Unlike Honda, newsrooms can’t use Building Blocks
The most complex piece of engineering in a car (or aircraft) is the engine. It takes years to design, develop, test and put an engine (combustion or electric) into mass manufacturing.
Hence, car companies reuse the same engine to launch products at different price points that target different consumer segments. Let’s take the example of Honda. Honda Civic, Honda CRX, Acura Integra, Honda Orthia, and Honda Stepwagon all reuse the same engine. This strategy allows product managers at these car companies to identify needs for new target markets, tweak the product look and feel, and launch new products.
This strategy is employed in the aircraft industry too. The GE F404 engine powers 15 fighter planes: Phantom Ray, T-7, X-45C, SAIA 90, Rafale A, A-6F Intruder II, X-29, Tejas Mk 1/1A, F-117, T-50, F/A-18, F-20, Model 400, Rockwell-MBB X-31, and A-4SU.
The Building Blocks method
The way this typically works is that the first few levels are foundational engineering. From a specs point of view, these need to be so far ahead of their time that they provide a significant absolute advantage to the company.
In Muji’s case, a consumer goods company, it was not one technology but a process innovation: Selection of material, Streamlining of process, and Simplification of packaging.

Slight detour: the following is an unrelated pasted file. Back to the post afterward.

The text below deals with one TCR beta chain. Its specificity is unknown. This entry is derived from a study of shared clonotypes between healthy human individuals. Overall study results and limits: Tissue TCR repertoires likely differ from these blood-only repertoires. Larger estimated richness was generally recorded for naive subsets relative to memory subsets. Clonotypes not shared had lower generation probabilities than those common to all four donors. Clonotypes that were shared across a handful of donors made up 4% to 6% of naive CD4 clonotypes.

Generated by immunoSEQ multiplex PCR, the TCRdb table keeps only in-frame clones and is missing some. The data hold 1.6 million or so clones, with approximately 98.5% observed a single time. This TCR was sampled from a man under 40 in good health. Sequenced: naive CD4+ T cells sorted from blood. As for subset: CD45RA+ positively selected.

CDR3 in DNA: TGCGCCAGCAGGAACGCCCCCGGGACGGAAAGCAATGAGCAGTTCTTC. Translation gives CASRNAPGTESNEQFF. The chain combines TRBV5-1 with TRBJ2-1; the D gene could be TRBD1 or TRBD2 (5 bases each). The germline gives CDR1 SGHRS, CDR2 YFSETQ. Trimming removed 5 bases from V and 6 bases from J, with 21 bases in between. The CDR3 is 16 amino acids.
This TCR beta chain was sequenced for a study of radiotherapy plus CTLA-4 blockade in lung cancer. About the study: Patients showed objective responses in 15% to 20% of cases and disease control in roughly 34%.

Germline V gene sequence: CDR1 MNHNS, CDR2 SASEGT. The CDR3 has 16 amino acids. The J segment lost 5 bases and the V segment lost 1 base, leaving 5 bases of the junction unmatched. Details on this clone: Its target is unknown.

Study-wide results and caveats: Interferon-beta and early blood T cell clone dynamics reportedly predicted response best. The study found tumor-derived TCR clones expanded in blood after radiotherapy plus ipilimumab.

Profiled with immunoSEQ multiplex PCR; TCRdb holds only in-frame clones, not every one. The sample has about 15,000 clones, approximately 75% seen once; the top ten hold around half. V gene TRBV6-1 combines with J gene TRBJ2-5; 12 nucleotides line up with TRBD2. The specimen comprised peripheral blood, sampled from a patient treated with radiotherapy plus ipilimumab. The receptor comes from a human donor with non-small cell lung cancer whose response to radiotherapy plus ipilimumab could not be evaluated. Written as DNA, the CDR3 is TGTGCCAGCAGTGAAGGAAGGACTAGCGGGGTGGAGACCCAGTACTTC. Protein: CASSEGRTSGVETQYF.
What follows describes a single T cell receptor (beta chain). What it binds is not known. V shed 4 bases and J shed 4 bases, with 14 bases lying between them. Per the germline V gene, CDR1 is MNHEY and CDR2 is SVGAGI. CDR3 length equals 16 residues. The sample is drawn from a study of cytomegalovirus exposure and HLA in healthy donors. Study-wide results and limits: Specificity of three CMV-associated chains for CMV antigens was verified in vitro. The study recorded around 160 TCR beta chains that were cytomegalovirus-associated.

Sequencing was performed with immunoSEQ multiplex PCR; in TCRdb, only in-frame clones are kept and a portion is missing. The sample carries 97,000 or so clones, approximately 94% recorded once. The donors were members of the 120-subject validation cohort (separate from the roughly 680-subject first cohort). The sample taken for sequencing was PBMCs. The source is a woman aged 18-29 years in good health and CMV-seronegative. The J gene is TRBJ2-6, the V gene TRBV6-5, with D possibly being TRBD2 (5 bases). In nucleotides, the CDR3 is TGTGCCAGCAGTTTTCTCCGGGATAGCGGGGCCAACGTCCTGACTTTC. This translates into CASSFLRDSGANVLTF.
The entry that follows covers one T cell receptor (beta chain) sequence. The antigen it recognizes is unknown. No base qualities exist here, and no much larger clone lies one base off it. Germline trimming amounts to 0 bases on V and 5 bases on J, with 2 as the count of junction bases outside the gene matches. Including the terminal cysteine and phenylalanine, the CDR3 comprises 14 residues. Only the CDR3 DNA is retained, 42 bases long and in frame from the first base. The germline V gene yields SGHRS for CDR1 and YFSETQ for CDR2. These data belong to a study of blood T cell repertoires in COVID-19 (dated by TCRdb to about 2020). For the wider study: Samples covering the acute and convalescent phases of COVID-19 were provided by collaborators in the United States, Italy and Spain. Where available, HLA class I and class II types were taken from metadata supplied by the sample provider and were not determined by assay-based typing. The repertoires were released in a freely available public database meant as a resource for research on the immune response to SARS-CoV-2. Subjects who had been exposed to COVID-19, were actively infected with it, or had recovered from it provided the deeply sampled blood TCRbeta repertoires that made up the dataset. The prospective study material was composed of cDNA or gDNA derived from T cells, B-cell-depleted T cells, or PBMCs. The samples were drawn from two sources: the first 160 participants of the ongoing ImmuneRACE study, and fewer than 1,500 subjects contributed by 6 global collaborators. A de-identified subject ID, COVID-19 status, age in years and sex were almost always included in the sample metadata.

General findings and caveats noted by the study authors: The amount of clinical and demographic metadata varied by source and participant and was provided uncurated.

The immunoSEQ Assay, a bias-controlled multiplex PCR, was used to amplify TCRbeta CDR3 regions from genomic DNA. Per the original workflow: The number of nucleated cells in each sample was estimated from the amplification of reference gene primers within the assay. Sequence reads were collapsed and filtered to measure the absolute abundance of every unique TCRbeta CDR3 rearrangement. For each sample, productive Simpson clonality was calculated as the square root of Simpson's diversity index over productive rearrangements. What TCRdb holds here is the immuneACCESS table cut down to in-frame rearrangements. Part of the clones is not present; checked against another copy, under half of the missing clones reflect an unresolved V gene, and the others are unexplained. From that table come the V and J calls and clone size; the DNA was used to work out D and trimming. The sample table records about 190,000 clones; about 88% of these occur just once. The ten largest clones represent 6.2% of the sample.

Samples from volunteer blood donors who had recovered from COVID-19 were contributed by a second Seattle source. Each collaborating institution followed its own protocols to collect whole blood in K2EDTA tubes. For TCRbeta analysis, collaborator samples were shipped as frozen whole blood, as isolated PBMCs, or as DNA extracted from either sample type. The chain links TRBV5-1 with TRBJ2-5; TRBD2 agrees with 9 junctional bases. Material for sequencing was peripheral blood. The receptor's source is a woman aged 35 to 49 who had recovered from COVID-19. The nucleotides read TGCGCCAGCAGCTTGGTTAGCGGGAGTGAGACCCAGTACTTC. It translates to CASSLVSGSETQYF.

In Apple iOS’s case, its OS, App Store, server farms, standard operating procedures, payment infrastructure, etc., build up the foundational layers. Changing the bottom layers takes years.
Next, product managers, designers, marketers, and application developers can launch consumer-facing apps that solve real problems for customers. The top two layers should be agile so the business can react quickly to customer needs.
In the iOS case, the exposed SDK and apps that developers make are the final two layers.
Let Steve Jobs explain it
Why can’t newsrooms apply this to build editorial products?
The 10,000-pound, giant, evil Gorilla in the room that wants to keep innovation in editorial products broken is the legacy Article Page, also called posts in WordPress.
The article page has its place in the future but it won’t be the future.
Often CMS that is built for articles cannot publish interactive stories. Hence, interactive stories in these newsrooms are published on a sub-domain with a separate CMS.
More on the evils in the below article. (Oh no, article again! It’s everywhere!)